Skipping the chicken soup and focusing on the soul: food and hospice care
By Terre Mirsch
Much of my career as a hospice nurse was in the South Philadelphia community, where I had the good fortune to witness the hospitality and wonderful traditions that make Philadelphia a melting pot of culture and customs. The smell of gravy (spaghetti sauce for us non-Italians) on the stove, soft pretzels, Philly steak (with or without cheese) venues on street corners, and bakeries where locals gathered to purchase sfogliatelle, cannoli, and Italian cookies marked the beginning and end of each day. While food was not the only claim to fame of the community, it certainly was a focus and a way of life. It was the manner in which family, friends, and neighbors demonstrated love, caring, and community.
As my career continued, I had opportunity to witness the culinary traditions of many other communities within the City of Brotherly Love and its suburbs. Even during a hospice business trip to Alabama, local food favorites (including an incredible peanut butter pie) were provided from the moment we arrived until the moment we left. What I quickly learned was that no matter what community, food carries with it tradition and a demonstration of hospitality. Whether during times of joy or sorrow, or during health or illness, food is often the focal point- the universal language that shows we care for and about one another. Chicken soup nourishes the body, and our soul. It is no wonder, then, that families struggle so when their loved one is no longer interested in food and other sustenance.
Almost always, as illness advances, one loses their appetite. Interest in food that may have once been a defining feature of their life diminishes. Medical explanations about why this occurs help us intellectually understand that the body needs less food because less energy is expended. As body systems that digest and eliminate food and fluid slow down; this decrease in food and fluid improves comfort and symptoms associated with illness—including nausea, vomiting, shortness of breath, edema, and incontinence—subside.
But all of these medical explanations don’t really get to the heart of the matter, as they don’t address the social and emotional void that we feel when our loved one rejects the food we offer them. Often we internalize this- not as a rejection of the food- but as a rejection of our love. And because food has always been the way that we demonstrate our love and caring, we don’t know what else to do. Daily battles ensue as we desperately try to get our loved ones to eat just one more bite.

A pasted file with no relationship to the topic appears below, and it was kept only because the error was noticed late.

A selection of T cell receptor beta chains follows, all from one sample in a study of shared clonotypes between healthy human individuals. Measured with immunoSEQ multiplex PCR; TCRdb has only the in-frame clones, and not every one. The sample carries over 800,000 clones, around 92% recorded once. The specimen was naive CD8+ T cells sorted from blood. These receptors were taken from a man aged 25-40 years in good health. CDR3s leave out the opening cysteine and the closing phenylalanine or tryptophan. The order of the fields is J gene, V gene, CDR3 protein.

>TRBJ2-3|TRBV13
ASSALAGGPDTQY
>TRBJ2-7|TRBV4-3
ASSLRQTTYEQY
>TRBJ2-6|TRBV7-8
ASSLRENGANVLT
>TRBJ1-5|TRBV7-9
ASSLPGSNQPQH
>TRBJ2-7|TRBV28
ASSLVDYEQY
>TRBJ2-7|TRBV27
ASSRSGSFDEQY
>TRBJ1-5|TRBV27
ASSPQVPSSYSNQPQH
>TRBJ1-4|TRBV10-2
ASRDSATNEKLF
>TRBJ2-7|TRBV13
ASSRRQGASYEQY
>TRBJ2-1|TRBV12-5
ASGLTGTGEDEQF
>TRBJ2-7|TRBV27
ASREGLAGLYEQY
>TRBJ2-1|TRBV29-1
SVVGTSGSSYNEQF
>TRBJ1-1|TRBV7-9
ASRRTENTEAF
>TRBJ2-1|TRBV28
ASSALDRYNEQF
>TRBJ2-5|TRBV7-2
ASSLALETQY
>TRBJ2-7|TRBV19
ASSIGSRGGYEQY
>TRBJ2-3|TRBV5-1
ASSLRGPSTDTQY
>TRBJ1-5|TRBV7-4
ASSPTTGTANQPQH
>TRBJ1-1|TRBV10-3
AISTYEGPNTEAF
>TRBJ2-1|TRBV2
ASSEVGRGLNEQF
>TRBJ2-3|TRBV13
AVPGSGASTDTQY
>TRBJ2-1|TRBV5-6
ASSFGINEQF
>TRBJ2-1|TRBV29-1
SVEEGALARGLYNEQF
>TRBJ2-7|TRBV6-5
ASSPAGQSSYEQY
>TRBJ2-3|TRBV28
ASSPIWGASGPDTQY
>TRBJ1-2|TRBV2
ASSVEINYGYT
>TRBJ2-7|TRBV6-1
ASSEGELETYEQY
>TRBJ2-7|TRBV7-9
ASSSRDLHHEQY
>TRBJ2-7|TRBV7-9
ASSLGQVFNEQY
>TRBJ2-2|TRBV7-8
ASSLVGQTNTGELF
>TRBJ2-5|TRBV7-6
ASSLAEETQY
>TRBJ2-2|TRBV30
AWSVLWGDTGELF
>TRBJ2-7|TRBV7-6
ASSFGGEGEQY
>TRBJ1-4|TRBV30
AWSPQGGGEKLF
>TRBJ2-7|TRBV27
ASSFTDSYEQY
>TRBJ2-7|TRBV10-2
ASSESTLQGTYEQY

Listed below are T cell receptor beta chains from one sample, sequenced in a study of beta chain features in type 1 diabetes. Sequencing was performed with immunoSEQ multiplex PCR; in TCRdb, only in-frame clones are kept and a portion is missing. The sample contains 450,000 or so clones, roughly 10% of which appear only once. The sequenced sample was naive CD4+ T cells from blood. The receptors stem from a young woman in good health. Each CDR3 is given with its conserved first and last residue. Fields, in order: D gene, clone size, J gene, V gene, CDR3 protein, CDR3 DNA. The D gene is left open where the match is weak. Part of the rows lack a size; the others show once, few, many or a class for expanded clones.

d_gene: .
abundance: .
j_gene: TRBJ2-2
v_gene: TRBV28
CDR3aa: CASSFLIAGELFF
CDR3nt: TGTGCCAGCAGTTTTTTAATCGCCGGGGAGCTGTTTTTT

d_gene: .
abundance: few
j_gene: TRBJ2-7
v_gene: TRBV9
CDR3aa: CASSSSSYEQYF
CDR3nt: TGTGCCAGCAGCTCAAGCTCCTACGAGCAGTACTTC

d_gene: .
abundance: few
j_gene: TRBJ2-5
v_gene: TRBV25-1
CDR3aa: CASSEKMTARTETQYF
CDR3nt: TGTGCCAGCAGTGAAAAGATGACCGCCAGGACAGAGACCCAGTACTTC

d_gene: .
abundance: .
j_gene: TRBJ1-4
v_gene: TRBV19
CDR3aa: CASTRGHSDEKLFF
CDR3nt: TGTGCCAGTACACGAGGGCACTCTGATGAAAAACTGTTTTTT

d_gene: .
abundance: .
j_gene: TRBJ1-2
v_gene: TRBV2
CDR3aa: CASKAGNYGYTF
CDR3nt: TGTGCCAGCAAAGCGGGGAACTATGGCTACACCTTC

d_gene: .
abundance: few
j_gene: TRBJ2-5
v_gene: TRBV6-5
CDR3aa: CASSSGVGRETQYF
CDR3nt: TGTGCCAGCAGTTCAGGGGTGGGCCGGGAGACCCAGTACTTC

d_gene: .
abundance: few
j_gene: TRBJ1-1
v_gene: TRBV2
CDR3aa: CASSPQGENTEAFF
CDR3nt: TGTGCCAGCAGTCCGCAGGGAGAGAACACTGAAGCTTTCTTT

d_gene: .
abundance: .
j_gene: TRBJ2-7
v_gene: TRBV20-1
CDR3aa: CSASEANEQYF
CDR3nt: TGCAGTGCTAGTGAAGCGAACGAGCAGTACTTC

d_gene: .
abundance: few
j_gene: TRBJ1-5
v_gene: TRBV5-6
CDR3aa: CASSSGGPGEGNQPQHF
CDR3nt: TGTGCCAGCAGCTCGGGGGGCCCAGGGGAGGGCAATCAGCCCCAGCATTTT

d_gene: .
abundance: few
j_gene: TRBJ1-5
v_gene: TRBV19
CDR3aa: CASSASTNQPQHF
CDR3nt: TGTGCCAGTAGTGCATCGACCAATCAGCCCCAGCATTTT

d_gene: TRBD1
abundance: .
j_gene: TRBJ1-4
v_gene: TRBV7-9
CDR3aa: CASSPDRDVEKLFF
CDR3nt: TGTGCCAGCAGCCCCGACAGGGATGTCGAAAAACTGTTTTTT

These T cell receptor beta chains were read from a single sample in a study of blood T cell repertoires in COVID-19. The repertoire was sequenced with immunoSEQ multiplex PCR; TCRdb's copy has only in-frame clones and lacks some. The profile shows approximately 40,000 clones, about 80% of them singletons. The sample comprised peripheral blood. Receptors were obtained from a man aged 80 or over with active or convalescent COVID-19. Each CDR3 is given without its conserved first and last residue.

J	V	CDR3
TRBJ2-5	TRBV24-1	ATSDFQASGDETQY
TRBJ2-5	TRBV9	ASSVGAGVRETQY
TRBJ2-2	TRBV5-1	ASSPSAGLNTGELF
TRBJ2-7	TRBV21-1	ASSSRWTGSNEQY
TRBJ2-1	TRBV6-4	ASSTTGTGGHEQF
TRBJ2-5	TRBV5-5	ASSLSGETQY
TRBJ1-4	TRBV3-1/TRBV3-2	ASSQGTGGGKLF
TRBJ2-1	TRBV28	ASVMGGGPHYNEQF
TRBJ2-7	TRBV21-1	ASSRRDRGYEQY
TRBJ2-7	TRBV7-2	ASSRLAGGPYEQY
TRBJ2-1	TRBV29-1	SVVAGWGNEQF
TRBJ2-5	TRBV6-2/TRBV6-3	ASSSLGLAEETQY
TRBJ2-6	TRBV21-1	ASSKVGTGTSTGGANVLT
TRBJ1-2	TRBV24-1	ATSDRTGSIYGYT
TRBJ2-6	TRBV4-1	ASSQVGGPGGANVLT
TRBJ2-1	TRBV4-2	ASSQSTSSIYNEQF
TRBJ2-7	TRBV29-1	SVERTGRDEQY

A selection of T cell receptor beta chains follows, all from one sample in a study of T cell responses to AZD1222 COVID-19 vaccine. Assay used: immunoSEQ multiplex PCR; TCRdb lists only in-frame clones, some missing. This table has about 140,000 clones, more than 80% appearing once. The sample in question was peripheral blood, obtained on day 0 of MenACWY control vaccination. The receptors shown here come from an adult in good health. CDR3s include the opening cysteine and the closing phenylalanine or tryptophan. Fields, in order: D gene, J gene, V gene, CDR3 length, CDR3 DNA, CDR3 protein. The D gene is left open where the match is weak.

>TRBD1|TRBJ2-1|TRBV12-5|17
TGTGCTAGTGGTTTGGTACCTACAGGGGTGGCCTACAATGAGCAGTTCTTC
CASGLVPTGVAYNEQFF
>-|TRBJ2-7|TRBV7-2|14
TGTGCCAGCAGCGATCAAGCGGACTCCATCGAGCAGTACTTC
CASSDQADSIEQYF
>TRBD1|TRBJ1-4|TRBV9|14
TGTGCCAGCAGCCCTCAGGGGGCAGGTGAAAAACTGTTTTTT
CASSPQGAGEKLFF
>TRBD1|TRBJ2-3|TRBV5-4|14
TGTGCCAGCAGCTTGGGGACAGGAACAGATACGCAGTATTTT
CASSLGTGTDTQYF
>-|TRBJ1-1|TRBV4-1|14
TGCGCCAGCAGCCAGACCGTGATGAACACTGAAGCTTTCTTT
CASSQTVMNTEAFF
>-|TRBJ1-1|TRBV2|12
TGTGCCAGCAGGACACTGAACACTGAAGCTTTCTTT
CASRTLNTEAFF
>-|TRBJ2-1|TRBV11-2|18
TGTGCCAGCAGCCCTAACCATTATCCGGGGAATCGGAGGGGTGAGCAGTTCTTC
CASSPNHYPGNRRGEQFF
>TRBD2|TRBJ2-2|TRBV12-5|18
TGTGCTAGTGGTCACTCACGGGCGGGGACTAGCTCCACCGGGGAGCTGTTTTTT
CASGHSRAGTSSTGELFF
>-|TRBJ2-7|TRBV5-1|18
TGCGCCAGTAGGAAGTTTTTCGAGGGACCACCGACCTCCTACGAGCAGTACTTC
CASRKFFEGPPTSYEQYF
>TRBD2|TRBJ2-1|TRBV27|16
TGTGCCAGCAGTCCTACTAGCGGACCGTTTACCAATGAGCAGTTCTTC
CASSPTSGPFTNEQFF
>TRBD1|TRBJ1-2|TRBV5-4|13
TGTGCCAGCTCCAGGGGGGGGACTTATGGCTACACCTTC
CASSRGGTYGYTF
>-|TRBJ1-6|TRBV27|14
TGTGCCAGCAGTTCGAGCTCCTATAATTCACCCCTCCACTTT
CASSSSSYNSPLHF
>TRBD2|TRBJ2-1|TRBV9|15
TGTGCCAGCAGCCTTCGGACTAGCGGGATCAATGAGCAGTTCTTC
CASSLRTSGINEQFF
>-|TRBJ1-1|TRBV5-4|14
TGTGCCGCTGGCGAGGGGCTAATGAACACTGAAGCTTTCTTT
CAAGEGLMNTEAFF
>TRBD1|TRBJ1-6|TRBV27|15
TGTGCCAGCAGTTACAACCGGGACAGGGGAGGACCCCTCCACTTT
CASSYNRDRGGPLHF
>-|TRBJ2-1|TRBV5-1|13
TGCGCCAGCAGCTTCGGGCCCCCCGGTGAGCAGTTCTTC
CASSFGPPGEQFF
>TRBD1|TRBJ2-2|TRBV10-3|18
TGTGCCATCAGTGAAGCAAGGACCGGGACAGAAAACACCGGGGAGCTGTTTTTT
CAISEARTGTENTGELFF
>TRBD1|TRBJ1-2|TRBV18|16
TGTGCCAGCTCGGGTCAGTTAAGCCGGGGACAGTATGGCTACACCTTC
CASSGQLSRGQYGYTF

Understanding why nutritional changes occur may help you to feel more confident in caring for your loved one. Changing the way that we offer food and finding other ways to demonstrate our love and care may make time with your loved one more peaceful and meaningful.
- Let your loved one decide when, what, and how much to eat will provide a sense of control that honors their dignity.
- Offer food favorites (check with your health care team if your loved one has dietary restrictions), understanding that taste and preferences may vary from one day to the next. With that in mind, don’t buy too much of any one food.
- Offer small, frequent food choices served on small plates. Remove the plate once your loved one is no longer interested.
- Choose soft foods that are easily swallowed are typically preferred over foods that require chewing.
- Pay attention to mouth care. Using moisturizing balms will keep mucous membranes from becoming dry and cracked. I recall my daughter moistening the lips of her Pop-Pop—a task that allowed her to participate in care, demonstrate her love, and provide him great comfort.
- Add skin care to your routine. Hydrating skin lotions keep skin moist and may deter skin breakdown. The touch associated with skin care demonstrates care, compassion, and love.
Instead of eating together, watch television or a favorite movie, read to your loved one, listen to music, or just sit quietly together. This is a time when ‘being with’ is much more important than ‘doing for’.